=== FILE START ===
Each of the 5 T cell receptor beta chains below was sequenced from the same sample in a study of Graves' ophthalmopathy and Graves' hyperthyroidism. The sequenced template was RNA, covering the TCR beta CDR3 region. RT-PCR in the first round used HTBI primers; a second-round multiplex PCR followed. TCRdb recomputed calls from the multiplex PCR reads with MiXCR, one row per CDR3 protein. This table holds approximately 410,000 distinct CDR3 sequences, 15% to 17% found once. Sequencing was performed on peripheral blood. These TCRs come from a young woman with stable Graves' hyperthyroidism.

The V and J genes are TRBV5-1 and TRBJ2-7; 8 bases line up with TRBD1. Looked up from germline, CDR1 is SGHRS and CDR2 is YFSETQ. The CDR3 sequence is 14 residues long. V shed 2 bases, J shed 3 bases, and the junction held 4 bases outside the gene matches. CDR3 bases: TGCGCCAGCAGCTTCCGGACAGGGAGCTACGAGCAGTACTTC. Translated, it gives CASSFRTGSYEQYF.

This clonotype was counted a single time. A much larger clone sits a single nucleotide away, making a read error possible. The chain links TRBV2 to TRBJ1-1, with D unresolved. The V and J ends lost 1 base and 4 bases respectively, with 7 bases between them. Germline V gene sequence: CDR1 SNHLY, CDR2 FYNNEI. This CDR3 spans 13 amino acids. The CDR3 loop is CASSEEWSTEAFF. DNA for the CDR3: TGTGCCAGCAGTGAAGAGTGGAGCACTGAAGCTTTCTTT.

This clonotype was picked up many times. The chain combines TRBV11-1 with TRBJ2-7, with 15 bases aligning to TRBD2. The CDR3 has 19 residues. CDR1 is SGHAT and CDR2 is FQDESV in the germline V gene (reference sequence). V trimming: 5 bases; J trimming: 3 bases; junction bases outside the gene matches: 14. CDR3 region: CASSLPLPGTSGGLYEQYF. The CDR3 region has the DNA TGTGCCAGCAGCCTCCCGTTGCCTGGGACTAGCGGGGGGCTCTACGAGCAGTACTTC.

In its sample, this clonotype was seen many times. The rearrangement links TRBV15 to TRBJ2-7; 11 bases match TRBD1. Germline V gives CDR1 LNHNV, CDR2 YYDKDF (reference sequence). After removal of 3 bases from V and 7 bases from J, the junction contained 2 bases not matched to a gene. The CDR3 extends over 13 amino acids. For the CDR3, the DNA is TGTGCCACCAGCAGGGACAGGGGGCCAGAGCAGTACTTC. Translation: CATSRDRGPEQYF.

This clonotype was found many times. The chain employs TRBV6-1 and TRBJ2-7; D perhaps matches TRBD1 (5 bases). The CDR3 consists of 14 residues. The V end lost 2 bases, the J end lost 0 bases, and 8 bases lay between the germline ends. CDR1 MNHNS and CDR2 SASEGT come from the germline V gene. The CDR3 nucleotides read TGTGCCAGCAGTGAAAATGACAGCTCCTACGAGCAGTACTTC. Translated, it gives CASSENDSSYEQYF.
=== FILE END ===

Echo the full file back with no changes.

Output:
Each of the 5 T cell receptor beta chains below was sequenced from the same sample in a study of Graves' ophthalmopathy and Graves' hyperthyroidism. The sequenced template was RNA, covering the TCR beta CDR3 region. RT-PCR in the first round used HTBI primers; a second-round multiplex PCR followed. TCRdb recomputed calls from the multiplex PCR reads with MiXCR, one row per CDR3 protein. This table holds approximately 410,000 distinct CDR3 sequences, 15% to 17% found once. Sequencing was performed on peripheral blood. These TCRs come from a young woman with stable Graves' hyperthyroidism.

The V and J genes are TRBV5-1 and TRBJ2-7; 8 bases line up with TRBD1. Looked up from germline, CDR1 is SGHRS and CDR2 is YFSETQ. The CDR3 sequence is 14 residues long. V shed 2 bases, J shed 3 bases, and the junction held 4 bases outside the gene matches. CDR3 bases: TGCGCCAGCAGCTTCCGGACAGGGAGCTACGAGCAGTACTTC. Translated, it gives CASSFRTGSYEQYF.

This clonotype was counted a single time. A much larger clone sits a single nucleotide away, making a read error possible. The chain links TRBV2 to TRBJ1-1, with D unresolved. The V and J ends lost 1 base and 4 bases respectively, with 7 bases between them. Germline V gene sequence: CDR1 SNHLY, CDR2 FYNNEI. This CDR3 spans 13 amino acids. The CDR3 loop is CASSEEWSTEAFF. DNA for the CDR3: TGTGCCAGCAGTGAAGAGTGGAGCACTGAAGCTTTCTTT.

This clonotype was picked up many times. The chain combines TRBV11-1 with TRBJ2-7, with 15 bases aligning to TRBD2. The CDR3 has 19 residues. CDR1 is SGHAT and CDR2 is FQDESV in the germline V gene (reference sequence). V trimming: 5 bases; J trimming: 3 bases; junction bases outside the gene matches: 14. CDR3 region: CASSLPLPGTSGGLYEQYF. The CDR3 region has the DNA TGTGCCAGCAGCCTCCCGTTGCCTGGGACTAGCGGGGGGCTCTACGAGCAGTACTTC.

In its sample, this clonotype was seen many times. The rearrangement links TRBV15 to TRBJ2-7; 11 bases match TRBD1. Germline V gives CDR1 LNHNV, CDR2 YYDKDF (reference sequence). After removal of 3 bases from V and 7 bases from J, the junction contained 2 bases not matched to a gene. The CDR3 extends over 13 amino acids. For the CDR3, the DNA is TGTGCCACCAGCAGGGACAGGGGGCCAGAGCAGTACTTC. Translation: CATSRDRGPEQYF.

This clonotype was found many times. The chain employs TRBV6-1 and TRBJ2-7; D perhaps matches TRBD1 (5 bases). The CDR3 consists of 14 residues. The V end lost 2 bases, the J end lost 0 bases, and 8 bases lay between the germline ends. CDR1 MNHNS and CDR2 SASEGT come from the germline V gene. The CDR3 nucleotides read TGTGCCAGCAGTGAAAATGACAGCTCCTACGAGCAGTACTTC. Translated, it gives CASSENDSSYEQYF.